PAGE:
Asian Americans and Family Career-Choice Conflict: A Qualitative Study
The aim of this interpretative phenomenological analysis interview study was to explore how first- and second-generation Asian Americans coped with mismatches between the careers their parents hoped they would pursue, and their own desires. Eight first- and second-generation Asian American men and women between the ages of 29 and 35 were interviewed about their families’ attitudes toward career, family career history, and their own career decision processes. An overarching experiential theme of Parental Career Pressure was derived from participants’ narratives. The content and impact of this phenomenon were discussed, as well as implications for counselors who work with first- and second-generation Asian Americans. Although participants spoke about struggling with loneliness and lack of support from families related to career choice, they were almost all employed in chosen careers, suggesting that parental career-choice conflict may not ultimately lead to prolonged career indecision.^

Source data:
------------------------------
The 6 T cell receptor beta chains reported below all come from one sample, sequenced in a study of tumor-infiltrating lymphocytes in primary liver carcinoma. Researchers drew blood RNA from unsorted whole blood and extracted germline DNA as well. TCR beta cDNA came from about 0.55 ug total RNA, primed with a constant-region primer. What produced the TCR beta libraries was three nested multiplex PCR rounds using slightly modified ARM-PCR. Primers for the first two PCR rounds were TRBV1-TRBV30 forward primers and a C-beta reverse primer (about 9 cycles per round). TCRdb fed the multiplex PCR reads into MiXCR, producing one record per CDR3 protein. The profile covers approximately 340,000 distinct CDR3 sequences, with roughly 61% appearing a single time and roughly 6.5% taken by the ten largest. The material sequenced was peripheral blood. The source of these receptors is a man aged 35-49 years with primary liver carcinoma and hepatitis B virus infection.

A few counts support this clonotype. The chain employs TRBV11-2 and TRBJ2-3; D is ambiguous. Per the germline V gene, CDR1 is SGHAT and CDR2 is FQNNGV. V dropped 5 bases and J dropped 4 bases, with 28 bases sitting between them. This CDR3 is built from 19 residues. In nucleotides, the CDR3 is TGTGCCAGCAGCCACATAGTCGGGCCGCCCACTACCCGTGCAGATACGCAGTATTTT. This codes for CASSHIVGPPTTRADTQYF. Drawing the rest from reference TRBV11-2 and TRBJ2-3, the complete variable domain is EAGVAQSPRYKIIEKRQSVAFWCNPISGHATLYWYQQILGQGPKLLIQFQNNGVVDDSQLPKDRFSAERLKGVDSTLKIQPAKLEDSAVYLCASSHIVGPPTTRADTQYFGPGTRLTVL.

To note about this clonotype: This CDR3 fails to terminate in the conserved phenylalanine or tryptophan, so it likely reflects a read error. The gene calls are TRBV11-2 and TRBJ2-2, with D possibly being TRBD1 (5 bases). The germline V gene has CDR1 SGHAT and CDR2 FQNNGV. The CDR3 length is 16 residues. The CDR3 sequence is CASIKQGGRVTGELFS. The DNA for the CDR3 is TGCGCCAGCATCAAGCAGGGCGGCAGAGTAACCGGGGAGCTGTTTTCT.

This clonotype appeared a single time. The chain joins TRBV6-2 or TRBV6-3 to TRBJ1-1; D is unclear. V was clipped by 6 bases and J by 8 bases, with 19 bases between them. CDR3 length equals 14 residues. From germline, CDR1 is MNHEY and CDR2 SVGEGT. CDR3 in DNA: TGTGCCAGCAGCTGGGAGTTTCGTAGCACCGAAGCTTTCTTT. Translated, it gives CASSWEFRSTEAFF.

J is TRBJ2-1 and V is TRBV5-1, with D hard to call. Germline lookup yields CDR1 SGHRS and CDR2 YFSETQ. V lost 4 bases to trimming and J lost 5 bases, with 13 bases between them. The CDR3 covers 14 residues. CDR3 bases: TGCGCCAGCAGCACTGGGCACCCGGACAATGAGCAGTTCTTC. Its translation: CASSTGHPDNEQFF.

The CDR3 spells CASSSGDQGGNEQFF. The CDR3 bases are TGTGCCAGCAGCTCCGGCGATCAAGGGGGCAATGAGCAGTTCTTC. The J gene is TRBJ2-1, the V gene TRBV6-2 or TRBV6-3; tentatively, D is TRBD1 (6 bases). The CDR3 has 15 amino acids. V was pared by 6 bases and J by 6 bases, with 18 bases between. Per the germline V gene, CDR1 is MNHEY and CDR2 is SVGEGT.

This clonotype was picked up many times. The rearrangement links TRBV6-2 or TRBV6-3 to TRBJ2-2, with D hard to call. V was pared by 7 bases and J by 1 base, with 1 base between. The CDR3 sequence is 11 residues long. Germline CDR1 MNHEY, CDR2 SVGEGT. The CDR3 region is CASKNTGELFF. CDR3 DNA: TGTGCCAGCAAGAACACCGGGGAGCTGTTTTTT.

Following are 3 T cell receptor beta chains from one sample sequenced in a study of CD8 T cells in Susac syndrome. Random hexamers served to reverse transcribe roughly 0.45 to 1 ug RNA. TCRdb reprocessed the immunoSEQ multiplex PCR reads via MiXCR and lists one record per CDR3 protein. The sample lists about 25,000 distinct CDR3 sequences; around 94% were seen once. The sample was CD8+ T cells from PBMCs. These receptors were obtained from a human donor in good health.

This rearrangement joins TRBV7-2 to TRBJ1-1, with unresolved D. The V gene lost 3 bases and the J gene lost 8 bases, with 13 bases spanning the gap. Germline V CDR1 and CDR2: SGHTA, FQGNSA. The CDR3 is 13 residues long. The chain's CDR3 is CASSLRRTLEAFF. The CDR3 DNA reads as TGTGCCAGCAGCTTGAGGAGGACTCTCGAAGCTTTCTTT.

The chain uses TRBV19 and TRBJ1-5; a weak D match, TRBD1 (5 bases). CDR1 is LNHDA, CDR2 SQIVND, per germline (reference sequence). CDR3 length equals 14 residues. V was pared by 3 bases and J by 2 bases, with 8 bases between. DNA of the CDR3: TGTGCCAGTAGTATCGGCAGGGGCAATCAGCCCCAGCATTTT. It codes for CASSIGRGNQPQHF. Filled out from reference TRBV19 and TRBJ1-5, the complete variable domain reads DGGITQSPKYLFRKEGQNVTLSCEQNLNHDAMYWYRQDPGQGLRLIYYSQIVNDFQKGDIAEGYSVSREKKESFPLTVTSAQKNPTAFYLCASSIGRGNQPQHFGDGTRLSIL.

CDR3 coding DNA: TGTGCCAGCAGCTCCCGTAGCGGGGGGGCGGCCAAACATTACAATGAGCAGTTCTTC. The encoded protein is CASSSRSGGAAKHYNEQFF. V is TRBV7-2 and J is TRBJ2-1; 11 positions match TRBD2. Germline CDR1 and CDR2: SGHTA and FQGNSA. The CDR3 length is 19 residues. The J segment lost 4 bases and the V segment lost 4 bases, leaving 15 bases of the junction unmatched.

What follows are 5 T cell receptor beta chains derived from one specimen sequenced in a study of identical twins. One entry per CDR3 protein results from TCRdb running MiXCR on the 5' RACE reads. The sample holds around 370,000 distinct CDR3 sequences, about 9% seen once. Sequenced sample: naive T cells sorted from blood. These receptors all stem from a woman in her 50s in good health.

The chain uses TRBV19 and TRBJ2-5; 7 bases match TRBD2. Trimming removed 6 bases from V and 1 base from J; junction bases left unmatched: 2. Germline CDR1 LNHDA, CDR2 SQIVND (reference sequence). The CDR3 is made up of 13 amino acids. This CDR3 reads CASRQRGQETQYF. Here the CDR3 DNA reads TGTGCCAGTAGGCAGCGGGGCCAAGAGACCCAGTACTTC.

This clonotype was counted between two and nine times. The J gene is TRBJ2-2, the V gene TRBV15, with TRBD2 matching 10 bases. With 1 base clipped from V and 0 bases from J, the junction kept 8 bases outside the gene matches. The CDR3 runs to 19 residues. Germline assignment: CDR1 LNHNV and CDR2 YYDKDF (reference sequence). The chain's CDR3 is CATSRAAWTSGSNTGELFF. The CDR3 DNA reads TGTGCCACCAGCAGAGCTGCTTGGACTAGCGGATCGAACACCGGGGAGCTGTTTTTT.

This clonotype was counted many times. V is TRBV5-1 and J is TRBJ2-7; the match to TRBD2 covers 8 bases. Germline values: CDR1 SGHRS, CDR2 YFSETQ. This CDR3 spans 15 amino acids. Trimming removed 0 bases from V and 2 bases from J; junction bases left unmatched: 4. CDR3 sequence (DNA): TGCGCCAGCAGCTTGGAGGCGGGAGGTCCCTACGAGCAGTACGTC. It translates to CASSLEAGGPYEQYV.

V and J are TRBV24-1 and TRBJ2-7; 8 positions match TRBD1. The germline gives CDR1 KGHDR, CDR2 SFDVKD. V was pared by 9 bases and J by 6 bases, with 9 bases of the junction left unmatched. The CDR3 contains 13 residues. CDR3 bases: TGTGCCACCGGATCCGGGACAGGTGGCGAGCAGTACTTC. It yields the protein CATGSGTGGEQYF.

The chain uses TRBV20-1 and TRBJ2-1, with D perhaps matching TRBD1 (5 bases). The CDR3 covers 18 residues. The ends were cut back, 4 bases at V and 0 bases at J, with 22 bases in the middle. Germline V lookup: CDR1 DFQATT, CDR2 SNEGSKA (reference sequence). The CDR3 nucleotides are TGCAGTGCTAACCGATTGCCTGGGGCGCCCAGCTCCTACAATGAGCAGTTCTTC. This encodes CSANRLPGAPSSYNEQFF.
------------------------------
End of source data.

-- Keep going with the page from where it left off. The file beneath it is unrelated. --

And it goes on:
Asian American studies|Counseling Psychology|Occupational psychology
Mileshin, Susannah Mattson, "Asian Americans and Family Career-Choice Conflict: A Qualitative Study" (2017). ETD Collection for Fordham University. AAI10282785.